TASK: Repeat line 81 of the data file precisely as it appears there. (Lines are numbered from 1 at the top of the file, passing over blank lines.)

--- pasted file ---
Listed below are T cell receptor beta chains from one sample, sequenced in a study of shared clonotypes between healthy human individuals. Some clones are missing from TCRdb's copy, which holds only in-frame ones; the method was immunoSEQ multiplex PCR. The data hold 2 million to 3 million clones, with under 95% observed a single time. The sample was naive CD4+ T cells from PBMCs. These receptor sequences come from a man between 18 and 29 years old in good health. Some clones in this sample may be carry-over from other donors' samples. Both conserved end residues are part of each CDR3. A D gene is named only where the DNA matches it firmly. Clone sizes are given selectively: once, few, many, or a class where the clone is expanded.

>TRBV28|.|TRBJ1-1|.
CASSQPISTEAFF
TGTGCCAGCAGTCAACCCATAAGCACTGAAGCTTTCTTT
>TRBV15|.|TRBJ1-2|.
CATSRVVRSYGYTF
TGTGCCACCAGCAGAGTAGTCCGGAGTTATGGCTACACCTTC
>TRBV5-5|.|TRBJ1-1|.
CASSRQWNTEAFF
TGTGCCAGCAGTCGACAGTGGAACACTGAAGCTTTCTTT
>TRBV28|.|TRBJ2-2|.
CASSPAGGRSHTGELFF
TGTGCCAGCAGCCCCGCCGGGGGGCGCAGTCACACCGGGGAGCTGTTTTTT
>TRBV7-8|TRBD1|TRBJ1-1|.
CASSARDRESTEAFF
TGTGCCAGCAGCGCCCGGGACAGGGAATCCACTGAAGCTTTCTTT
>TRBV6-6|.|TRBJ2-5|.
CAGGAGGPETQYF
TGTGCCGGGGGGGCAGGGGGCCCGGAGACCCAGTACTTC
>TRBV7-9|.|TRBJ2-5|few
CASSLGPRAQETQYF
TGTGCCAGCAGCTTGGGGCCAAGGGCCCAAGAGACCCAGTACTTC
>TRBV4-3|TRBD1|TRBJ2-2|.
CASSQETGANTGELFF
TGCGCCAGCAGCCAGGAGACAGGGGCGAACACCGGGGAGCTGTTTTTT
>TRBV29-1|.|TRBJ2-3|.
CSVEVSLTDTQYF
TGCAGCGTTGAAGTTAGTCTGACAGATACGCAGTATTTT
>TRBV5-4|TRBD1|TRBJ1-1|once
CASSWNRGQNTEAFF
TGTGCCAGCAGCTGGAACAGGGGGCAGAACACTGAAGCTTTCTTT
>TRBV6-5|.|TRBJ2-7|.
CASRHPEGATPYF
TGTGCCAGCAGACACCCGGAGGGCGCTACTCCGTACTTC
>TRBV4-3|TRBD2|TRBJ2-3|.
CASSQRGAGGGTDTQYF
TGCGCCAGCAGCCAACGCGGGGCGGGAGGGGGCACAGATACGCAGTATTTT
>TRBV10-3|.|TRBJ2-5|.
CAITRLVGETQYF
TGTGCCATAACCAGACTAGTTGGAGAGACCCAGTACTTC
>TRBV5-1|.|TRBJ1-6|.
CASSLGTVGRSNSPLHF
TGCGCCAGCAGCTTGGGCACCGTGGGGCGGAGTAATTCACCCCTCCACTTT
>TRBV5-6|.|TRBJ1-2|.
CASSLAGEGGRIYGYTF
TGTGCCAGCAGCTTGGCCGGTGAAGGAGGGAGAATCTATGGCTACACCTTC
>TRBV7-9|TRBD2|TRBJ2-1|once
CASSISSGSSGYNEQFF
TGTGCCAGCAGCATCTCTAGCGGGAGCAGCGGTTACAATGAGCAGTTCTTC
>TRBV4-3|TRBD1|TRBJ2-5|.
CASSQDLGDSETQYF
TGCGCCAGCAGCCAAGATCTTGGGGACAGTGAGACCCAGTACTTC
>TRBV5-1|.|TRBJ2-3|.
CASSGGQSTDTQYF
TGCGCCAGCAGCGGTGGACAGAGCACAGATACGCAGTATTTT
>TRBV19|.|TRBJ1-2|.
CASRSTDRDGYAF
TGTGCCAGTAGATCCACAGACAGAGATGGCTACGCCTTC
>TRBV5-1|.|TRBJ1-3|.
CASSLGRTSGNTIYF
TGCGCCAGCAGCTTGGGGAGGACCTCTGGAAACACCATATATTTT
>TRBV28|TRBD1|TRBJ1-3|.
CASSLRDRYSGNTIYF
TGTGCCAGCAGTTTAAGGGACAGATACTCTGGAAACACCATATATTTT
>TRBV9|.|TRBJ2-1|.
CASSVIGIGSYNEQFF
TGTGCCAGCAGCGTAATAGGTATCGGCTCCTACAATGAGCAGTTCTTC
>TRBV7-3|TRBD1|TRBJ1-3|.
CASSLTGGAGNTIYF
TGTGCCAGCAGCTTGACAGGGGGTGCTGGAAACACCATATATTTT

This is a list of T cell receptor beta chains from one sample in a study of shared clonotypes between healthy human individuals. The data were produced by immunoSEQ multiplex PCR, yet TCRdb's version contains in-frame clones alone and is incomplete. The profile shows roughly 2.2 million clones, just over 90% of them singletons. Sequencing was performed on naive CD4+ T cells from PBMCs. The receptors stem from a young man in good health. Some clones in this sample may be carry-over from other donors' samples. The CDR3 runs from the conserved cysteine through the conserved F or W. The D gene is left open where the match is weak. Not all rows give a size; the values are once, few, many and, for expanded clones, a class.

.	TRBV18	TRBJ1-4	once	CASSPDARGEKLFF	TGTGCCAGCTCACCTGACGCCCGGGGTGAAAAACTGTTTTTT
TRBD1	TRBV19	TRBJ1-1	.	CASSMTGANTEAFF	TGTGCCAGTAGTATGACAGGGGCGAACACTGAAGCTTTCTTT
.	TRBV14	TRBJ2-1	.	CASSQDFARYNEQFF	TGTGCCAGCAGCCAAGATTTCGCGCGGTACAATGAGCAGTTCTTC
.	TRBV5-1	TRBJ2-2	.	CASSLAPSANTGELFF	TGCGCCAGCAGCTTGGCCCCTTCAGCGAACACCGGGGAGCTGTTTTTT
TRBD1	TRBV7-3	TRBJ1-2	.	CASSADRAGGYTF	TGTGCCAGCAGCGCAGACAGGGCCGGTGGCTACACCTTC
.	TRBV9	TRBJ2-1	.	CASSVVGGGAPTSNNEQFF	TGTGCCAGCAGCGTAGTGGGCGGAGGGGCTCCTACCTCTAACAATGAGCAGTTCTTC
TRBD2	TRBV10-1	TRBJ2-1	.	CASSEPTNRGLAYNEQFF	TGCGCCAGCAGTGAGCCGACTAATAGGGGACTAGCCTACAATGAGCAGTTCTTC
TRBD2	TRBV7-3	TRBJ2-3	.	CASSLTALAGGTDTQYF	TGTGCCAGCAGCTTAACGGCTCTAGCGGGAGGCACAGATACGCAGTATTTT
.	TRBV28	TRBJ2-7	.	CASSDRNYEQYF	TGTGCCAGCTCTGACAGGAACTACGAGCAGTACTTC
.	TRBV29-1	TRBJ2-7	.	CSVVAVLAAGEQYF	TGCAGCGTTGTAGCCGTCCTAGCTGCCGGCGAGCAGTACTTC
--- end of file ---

.	TRBV29-1	TRBJ2-7	.	CSVVAVLAAGEQYF	TGCAGCGTTGTAGCCGTCCTAGCTGCCGGCGAGCAGTACTTC